In most ways, Donald Trump and Alexandria Ocasio-Cortez couldn’t be more different. Trump’s manufactured a crisis (and the longest-ever shutdown) over his long-promised border wall, while AOC has advocated for the abolishment of ICE. Trump has a well-documented history of insulting women and people of color, whereas AOC hails from both of these communities. And Trump’s father loaned him millions of dollars to start his businesses, while Alexandria Ocasio-Cortez labored as a bartender before being elected to Washington.
Nevertheless, there’s one important similarity that unites this unlikely pairing. Both Donald Trump and AOC become more popular when they are targeted by their opposition.
As conservative commentator Ana Navarro pointed out earlier this month, AOC was hardly a national name when she beat incumbent Joe Crowley just six months ago. But, since that time, she’s become one of the most popular politicians on social media, the most celebrated incoming representative in recent memory, and the right’s new favorite punching bag.
But there’s something different about AOC: she grows stronger with each punch.
Similarly, many lifelong Republicans only began supporting Trump when they saw how much he was despised by the Democrats. His popularity increased, even as the criticism grew louder. Perhaps, even, because the criticism grew louder.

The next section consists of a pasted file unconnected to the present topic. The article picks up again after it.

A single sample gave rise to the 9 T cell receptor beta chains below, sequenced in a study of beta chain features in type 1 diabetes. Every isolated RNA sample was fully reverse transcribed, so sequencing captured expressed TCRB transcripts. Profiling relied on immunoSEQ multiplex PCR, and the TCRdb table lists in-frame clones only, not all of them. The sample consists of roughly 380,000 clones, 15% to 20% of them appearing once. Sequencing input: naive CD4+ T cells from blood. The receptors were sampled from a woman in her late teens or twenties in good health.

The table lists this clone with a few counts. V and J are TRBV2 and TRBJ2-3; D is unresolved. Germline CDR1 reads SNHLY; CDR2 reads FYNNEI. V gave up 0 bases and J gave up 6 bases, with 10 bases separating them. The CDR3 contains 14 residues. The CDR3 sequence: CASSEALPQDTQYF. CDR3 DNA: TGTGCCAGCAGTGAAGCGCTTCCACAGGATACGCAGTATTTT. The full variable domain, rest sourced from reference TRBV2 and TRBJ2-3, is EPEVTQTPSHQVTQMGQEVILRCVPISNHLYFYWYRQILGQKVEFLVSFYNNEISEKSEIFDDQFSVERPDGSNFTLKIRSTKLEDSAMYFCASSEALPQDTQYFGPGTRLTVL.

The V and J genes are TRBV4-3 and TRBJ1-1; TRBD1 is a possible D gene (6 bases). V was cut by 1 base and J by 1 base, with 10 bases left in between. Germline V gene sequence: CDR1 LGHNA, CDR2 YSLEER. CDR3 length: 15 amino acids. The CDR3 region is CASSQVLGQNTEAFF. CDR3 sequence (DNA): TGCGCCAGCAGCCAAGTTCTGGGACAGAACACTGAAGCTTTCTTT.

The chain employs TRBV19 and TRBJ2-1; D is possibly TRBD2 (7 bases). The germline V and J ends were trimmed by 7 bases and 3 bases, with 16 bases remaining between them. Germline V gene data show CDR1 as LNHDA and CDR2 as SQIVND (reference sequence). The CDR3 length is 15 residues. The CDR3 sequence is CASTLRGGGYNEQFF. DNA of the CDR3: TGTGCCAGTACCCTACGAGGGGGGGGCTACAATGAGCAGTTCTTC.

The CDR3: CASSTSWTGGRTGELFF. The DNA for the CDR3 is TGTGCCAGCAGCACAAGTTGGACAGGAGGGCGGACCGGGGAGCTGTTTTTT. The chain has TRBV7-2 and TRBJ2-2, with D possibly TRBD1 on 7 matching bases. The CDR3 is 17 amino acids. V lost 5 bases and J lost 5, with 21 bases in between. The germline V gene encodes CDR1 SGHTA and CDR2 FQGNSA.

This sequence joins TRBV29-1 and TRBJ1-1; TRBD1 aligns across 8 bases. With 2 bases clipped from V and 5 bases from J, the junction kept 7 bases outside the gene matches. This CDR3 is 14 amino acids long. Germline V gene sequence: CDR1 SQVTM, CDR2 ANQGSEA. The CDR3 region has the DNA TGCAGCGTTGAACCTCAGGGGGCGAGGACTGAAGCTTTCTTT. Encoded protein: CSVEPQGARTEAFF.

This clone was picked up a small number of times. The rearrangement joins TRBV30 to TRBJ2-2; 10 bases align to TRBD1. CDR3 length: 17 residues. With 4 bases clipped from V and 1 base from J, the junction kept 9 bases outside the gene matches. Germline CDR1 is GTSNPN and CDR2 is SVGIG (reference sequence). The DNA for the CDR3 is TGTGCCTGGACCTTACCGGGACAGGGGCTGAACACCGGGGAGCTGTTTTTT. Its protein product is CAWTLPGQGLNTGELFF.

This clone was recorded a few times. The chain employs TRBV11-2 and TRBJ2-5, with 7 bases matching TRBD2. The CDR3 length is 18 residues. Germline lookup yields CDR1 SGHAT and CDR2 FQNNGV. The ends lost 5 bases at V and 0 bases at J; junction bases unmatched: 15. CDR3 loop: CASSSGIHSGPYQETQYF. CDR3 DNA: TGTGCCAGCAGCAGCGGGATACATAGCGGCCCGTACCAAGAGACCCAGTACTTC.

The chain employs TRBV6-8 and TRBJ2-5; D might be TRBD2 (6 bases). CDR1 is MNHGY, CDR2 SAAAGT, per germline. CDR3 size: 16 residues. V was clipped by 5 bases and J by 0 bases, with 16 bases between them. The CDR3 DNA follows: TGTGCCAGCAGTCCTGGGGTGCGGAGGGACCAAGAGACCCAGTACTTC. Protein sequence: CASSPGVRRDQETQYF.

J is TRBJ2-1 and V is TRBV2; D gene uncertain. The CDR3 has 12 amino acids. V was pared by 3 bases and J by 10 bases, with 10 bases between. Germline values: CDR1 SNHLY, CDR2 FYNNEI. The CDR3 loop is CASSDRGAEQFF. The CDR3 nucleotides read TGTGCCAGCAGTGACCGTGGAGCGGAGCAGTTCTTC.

In our hyper-divided political climate, there’s an increasingly clear tendency to deify whichever politicians the opposition most vilifies. It’s almost as if hatred from the opposing party spurs a reactionary and increasingly blind love from the base. This is especially true when the critiques feel unjustified or petty.
Under this new paradigm, those of us who oppose Donald Trump must work to critique his presidency in such a way that we are not inadvertently fueling his popularity among his base.
How do we do this? To start, we can learn from the mistakes that Republicans have been making with AOC. Here are four lessons the #Resistance should be learning in the build-up to next year’s election.
#1: Skip The Rumors
Whether it’s AOC’s purported nude selfie (fake, BTW) or a pee tape mentioned in a largely-discredited Trump dossier, it’s tempting to spread unsubstantiated rumors about those on the opposite side of the aisle. However, those of us on the left must leave these salacious smear campaigns for the tabloids and focus our political critiques on what has been documented and proven.
Thoughtlessly repeating unproven — or, worse, disproven — rumors (like Buzzfeed’s recent headlines-grabber) makes it easier for conservatives to label as “fake news” even the most thoroughly-documented critiques of bigotry, corruption, and dishonesty (like the NY Times’ October story about Trump’s long history of tax schemes).
#2: Stop With The Name-Calling
Earlier this month, a Fox News guest dismissed AOC as a “little girl.” This move rightly infuriated many AOC supporters because, instead of responding to her proposed policies, this guest resorted to the type of misogynistic name-calling that’s perhaps best embodied by the President himself, a man who has made up derogatory nicknames for everyone from Ted Cruz and Marco Rubio to Hillary Clinton and Elizabeth Warren.